Tryptophan Side Effects
Although a normal dietary intake of tryptophan should not cause any problems, using tryptophan supplements can potentially cause serious side effects. Tryptophan supplements may cause eosinophilia-myalgia syndrome (EMS) or serotonin syndrome, both of which can be quite dangerous. Some signs of these conditions include nerve pain, difficulty walking, and very severe muscle pain.
Side Effects of Tryptophan: An OverviewJust like any medication or supplement, tryptophan (also known as L-tryptophan) can cause side effects. A normal dietary intake of tryptophan (through foods) does not usually cause problems for most people. However, the use of tryptophan supplements has been associated with certain side effects, some of which may be quite serious.
(This article covers many, but not all, of the possible tryptophan side effects. Your healthcare provider can discuss a more complete list with you.)
Tryptophan Side Effects to ReportThere are a number of potential side effects with tryptophan that you should report to your healthcare provider and which might indicate that you should stop taking the supplement. In particular, any signs of eosinophilia-myalgia syndrome or serotonin syndrome (both of which can be quite serious) should be reported immediately to your healthcare provider. These side effects include, but are not limited to:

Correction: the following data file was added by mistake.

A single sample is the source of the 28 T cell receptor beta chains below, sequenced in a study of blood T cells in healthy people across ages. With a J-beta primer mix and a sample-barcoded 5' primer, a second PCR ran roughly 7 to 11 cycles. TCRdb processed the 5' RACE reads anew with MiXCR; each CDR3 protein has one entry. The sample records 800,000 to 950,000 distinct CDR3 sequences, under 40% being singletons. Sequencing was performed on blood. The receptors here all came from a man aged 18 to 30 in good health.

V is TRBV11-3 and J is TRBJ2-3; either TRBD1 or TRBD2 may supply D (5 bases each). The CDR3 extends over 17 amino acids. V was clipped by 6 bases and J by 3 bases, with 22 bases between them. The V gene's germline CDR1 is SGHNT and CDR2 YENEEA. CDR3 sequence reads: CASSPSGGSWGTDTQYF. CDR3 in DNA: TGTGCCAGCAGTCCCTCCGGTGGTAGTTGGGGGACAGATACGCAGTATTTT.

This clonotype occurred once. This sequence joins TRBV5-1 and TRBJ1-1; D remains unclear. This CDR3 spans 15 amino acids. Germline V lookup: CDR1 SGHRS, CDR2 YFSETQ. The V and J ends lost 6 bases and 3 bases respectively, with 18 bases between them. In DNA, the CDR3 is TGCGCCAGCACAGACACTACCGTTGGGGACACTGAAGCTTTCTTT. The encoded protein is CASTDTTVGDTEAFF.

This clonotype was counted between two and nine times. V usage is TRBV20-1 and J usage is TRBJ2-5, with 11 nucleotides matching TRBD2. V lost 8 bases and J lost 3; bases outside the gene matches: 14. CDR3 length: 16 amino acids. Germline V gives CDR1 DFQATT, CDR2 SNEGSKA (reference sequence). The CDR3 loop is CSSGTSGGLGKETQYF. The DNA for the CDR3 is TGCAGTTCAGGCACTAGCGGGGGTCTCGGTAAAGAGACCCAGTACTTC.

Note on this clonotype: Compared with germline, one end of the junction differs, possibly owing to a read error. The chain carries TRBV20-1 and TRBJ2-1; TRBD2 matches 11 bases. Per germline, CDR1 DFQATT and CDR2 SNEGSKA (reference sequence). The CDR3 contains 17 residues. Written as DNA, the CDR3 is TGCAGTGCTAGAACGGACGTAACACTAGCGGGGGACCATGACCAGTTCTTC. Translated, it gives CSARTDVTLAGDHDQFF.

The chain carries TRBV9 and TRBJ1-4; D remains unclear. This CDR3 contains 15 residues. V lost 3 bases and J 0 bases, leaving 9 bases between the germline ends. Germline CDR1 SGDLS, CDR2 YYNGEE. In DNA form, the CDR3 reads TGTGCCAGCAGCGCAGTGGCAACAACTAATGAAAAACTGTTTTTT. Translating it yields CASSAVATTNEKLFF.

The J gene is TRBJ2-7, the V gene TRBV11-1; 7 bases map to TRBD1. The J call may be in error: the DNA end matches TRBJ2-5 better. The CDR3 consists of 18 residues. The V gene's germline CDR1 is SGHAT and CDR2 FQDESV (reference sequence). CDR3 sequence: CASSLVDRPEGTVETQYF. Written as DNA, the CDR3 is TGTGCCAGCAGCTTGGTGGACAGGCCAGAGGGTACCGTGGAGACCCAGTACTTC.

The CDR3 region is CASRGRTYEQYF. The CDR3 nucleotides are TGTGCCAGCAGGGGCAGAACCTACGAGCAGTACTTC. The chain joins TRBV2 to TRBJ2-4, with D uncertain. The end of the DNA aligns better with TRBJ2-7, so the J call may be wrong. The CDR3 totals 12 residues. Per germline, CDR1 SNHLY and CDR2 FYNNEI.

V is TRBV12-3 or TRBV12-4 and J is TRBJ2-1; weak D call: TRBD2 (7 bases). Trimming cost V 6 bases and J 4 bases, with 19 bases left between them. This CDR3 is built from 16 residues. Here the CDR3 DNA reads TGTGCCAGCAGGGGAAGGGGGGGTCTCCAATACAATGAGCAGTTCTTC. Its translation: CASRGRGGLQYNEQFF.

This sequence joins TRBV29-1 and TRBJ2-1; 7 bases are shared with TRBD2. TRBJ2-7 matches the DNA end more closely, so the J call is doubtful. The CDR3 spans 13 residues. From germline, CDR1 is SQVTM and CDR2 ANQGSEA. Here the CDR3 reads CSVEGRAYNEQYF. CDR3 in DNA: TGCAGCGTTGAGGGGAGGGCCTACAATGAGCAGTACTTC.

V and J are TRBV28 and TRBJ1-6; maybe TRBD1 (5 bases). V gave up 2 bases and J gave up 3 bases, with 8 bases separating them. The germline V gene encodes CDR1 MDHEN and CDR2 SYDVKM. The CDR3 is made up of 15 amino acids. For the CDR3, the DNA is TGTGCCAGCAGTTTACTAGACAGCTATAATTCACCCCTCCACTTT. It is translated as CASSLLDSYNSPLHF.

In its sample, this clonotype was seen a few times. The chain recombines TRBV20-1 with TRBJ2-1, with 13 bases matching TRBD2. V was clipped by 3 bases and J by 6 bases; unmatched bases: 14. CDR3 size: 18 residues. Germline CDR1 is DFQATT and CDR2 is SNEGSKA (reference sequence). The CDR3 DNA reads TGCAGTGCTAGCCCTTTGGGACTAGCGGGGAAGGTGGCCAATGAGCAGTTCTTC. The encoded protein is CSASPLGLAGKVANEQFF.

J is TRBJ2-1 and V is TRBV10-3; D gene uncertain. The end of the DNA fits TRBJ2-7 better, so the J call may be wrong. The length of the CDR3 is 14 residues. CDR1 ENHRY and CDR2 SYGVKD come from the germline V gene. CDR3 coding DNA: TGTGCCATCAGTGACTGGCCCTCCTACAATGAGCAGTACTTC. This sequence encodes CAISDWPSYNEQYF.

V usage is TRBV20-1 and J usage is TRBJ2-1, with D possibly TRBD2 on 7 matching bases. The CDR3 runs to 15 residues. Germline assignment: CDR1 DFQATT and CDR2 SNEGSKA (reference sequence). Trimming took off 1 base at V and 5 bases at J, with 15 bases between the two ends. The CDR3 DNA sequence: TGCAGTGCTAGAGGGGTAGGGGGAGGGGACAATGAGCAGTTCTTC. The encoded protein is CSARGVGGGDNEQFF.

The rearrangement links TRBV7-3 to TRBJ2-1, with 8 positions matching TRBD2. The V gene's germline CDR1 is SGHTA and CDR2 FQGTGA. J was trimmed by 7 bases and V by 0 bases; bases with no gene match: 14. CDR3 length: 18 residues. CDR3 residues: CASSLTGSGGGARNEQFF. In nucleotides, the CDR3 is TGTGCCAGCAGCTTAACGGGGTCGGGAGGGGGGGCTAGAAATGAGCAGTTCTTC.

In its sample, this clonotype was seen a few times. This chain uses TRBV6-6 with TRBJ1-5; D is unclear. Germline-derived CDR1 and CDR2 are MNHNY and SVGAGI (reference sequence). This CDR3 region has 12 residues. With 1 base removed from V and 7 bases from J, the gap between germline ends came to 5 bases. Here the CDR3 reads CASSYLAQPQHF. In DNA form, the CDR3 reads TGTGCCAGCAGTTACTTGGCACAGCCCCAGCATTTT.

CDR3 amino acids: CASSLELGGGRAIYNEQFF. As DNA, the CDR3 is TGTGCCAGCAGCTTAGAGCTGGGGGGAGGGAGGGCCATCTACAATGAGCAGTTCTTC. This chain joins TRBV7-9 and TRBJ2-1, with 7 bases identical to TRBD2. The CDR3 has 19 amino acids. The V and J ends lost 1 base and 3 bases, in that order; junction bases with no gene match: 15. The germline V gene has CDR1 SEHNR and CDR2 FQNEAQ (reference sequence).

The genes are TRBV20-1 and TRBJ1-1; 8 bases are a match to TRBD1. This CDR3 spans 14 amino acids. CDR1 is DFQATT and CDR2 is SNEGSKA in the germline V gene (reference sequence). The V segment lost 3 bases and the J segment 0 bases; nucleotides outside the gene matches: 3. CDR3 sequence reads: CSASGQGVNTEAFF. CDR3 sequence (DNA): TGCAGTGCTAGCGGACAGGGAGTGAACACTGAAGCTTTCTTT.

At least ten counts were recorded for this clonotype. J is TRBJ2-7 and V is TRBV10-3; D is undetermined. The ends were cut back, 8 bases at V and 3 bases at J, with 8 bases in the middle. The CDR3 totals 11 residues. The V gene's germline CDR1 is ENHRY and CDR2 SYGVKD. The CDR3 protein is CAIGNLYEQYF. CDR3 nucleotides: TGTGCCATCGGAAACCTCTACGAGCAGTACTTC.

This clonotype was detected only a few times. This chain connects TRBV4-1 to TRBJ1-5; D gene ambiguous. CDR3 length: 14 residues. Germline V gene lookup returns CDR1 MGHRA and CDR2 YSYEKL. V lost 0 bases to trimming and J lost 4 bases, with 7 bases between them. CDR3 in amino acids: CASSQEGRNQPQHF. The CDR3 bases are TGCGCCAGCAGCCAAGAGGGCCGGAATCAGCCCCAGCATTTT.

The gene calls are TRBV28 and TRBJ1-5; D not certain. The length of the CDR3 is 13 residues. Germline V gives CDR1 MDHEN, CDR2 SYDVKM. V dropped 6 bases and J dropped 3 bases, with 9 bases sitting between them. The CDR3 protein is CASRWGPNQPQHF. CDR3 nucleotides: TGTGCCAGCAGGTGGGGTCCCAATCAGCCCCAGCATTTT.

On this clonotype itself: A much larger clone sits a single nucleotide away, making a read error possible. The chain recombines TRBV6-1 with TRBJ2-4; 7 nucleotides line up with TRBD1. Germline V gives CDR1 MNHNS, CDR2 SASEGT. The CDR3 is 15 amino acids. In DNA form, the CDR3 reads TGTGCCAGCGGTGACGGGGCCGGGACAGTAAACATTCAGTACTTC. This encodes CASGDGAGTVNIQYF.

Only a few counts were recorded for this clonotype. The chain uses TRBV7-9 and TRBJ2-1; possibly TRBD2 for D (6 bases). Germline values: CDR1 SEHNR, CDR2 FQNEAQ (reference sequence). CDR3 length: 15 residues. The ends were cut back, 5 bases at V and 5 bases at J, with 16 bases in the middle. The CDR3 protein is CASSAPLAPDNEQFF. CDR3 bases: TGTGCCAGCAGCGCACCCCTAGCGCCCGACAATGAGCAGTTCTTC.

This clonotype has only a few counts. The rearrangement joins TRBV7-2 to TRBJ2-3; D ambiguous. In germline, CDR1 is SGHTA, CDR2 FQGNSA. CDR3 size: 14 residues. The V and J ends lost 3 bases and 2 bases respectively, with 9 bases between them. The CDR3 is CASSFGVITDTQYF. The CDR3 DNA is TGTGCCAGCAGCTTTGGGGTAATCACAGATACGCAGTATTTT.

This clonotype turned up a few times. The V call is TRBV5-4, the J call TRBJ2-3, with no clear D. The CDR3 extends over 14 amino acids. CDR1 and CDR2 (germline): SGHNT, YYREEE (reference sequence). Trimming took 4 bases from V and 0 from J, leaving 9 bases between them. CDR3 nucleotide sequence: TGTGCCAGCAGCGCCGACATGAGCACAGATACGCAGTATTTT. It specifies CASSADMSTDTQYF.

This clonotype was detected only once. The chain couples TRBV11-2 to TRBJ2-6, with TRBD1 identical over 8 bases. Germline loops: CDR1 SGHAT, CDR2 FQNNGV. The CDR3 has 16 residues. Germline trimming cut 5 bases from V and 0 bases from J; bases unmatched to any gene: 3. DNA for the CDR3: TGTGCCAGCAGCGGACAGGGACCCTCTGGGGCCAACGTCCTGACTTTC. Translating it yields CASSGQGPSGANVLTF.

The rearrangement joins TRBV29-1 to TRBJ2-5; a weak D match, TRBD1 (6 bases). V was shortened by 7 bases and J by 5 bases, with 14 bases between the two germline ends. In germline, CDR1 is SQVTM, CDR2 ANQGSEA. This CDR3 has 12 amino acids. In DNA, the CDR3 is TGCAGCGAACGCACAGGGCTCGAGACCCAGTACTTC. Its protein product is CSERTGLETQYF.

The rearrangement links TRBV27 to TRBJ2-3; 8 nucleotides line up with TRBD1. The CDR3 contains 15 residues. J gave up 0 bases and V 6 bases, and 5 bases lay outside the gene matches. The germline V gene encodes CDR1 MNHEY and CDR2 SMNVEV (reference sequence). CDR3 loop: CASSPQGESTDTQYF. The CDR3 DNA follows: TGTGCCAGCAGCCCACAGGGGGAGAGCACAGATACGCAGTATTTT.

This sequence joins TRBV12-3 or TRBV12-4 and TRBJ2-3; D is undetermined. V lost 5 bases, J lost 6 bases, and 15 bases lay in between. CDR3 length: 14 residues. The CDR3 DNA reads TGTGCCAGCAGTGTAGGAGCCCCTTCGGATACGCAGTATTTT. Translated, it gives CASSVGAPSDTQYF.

- Signs of eosinophilia-myalgia syndrome (EMS), such as:
- Very severe muscle pain
- Nerve pain
- High eosinophil levels (found using a blood test)
- Nerve pain
- Hair loss
- Dry, thickened skin or other skin changes
- Signs of serotonin syndrome, such as:
- Seeing or hearing things that are not really there (hallucinations)
- Fast heartbeat (tachycardia)
- Feeling faint
- Muscle spasms
- Difficulty walking
- Signs of an allergic reaction, such as:
- A rash
- Swelling of the mouth or throat
- Difficulty breathing.
Starting in 1989, there was an epidemic of EMS cases in the United States, mostly due to tryptophan supplement use. More than 1,500 cases and 37 deaths were reported. At this time, it is not clear if EMS is associated with just one brand of tryptophan (which contained contaminants) or with all tryptophan supplements.
Many public health officials and researchers assert that there is good reason to believe that EMS is associated with all tryptophan supplements, while some people firmly believe that only contaminated supplements caused such problems. There are good and valid arguments on both sides of this debate, and the question currently remains unanswered.